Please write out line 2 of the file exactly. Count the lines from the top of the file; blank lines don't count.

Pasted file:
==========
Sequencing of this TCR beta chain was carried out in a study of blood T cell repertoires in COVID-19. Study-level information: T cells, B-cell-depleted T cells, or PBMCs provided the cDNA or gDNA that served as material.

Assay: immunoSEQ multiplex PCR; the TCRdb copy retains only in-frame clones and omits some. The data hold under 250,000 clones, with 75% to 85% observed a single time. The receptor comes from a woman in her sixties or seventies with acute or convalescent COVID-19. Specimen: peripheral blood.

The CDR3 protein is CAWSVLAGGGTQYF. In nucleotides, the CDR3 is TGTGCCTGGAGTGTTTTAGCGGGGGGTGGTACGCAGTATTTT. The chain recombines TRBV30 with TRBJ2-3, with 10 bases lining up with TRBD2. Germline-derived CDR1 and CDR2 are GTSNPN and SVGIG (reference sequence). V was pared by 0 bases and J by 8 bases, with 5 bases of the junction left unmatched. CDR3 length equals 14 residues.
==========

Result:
Assay: immunoSEQ multiplex PCR; the TCRdb copy retains only in-frame clones and omits some. The data hold under 250,000 clones, with 75% to 85% observed a single time. The receptor comes from a woman in her sixties or seventies with acute or convalescent COVID-19. Specimen: peripheral blood.